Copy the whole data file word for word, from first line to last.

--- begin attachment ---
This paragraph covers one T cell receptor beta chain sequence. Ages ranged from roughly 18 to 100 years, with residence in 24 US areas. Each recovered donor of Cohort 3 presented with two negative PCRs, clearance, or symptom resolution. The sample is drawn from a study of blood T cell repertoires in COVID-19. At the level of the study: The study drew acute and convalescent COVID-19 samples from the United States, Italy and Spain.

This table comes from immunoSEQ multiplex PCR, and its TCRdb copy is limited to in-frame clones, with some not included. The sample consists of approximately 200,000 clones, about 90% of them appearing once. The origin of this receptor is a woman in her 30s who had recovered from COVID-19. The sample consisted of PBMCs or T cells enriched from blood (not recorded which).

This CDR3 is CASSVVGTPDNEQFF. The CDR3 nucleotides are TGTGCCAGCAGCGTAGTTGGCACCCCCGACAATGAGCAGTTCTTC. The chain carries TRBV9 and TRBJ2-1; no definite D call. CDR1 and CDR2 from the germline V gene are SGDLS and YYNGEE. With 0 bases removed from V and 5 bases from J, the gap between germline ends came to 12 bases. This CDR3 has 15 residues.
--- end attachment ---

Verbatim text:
This paragraph covers one T cell receptor beta chain sequence. Ages ranged from roughly 18 to 100 years, with residence in 24 US areas. Each recovered donor of Cohort 3 presented with two negative PCRs, clearance, or symptom resolution. The sample is drawn from a study of blood T cell repertoires in COVID-19. At the level of the study: The study drew acute and convalescent COVID-19 samples from the United States, Italy and Spain.

This table comes from immunoSEQ multiplex PCR, and its TCRdb copy is limited to in-frame clones, with some not included. The sample consists of approximately 200,000 clones, about 90% of them appearing once. The origin of this receptor is a woman in her 30s who had recovered from COVID-19. The sample consisted of PBMCs or T cells enriched from blood (not recorded which).

This CDR3 is CASSVVGTPDNEQFF. The CDR3 nucleotides are TGTGCCAGCAGCGTAGTTGGCACCCCCGACAATGAGCAGTTCTTC. The chain carries TRBV9 and TRBJ2-1; no definite D call. CDR1 and CDR2 from the germline V gene are SGDLS and YYNGEE. With 0 bases removed from V and 5 bases from J, the gap between germline ends came to 12 bases. This CDR3 has 15 residues.